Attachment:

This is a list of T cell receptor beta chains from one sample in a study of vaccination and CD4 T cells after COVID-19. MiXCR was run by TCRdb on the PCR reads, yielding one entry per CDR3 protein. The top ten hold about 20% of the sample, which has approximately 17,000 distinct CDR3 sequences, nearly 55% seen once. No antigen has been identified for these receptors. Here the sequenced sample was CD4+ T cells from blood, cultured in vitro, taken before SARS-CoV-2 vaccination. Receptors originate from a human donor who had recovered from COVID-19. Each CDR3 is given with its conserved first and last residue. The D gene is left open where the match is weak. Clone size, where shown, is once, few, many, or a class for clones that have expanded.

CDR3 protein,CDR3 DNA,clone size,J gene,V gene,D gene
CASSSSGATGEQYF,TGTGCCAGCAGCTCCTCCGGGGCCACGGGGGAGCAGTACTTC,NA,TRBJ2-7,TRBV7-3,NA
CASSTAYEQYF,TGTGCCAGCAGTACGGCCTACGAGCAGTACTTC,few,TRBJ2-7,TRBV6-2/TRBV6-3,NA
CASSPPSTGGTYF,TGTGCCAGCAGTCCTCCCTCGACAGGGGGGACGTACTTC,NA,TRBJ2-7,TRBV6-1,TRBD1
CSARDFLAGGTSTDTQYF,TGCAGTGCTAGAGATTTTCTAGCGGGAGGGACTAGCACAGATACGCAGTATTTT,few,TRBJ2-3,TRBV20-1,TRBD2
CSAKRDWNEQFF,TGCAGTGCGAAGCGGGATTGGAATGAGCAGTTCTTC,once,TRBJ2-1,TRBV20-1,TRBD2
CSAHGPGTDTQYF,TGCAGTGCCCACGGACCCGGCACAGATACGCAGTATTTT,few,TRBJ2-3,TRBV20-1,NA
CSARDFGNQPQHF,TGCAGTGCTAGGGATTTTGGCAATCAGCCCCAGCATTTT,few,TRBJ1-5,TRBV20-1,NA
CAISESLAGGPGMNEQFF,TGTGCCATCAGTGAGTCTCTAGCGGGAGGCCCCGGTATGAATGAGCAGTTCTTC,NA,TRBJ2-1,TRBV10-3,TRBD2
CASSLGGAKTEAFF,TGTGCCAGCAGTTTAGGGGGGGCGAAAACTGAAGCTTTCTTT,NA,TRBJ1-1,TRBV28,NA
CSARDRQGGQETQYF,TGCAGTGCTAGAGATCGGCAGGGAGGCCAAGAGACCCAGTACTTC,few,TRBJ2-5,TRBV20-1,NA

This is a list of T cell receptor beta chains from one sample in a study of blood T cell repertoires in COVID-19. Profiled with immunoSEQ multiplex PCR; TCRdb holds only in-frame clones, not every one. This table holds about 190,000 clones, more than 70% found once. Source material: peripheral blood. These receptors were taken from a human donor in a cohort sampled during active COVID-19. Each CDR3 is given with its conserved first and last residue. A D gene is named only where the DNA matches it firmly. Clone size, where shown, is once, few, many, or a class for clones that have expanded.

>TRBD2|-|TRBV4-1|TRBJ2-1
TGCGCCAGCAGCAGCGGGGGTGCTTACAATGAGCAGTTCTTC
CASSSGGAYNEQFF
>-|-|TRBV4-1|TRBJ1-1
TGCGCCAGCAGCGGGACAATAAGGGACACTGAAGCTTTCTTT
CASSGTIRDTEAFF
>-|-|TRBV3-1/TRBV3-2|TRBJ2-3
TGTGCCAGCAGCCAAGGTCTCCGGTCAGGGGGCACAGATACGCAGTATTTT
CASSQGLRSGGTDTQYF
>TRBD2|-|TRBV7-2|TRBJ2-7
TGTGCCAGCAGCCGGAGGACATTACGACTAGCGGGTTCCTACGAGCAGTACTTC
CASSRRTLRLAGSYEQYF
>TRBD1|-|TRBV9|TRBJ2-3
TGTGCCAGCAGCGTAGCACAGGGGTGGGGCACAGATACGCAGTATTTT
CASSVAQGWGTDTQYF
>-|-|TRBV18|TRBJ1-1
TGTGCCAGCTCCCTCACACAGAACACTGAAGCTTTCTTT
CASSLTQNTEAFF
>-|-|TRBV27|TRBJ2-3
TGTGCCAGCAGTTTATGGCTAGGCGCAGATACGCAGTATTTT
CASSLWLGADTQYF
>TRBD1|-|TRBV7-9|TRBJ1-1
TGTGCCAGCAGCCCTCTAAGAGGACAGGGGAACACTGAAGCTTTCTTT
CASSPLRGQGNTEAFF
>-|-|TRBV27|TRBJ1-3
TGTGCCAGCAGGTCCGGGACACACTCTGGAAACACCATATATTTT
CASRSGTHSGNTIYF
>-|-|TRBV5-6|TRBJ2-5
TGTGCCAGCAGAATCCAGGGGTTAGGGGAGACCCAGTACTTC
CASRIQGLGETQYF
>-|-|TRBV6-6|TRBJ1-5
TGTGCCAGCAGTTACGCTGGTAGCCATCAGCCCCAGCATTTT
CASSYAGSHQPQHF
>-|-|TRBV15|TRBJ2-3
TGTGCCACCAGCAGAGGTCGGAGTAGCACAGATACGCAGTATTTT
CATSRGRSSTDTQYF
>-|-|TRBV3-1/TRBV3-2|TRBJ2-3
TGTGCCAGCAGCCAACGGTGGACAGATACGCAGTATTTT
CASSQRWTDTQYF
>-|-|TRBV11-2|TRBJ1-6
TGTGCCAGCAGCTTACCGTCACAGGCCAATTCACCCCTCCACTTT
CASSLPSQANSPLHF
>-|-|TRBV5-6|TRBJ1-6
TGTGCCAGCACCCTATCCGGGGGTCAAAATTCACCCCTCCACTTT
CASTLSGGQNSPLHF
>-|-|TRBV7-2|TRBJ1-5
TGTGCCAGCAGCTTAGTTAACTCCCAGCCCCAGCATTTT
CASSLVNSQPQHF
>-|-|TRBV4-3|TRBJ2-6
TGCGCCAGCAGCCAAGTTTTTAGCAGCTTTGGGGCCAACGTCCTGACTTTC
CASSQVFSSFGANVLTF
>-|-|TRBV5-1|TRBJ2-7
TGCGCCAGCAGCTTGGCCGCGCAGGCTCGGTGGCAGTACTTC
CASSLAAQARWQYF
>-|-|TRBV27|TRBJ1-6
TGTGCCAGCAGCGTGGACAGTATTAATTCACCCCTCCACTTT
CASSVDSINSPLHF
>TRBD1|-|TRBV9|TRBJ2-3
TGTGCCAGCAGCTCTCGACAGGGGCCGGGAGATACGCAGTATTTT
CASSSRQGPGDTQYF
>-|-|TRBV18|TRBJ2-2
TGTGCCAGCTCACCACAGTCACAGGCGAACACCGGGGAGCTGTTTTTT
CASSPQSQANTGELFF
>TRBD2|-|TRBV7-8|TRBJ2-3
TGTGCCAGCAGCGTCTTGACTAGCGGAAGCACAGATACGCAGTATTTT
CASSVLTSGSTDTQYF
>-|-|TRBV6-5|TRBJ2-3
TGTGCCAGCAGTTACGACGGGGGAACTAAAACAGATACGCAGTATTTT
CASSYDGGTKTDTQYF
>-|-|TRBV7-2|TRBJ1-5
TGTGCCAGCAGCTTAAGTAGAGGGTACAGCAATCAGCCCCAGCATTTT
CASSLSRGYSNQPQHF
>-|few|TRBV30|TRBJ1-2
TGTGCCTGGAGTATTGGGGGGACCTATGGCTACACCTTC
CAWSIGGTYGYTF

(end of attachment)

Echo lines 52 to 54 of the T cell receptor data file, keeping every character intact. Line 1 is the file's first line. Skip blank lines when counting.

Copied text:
CASSQRWTDTQYF
>-|-|TRBV11-2|TRBJ1-6
TGTGCCAGCAGCTTACCGTCACAGGCCAATTCACCCCTCCACTTT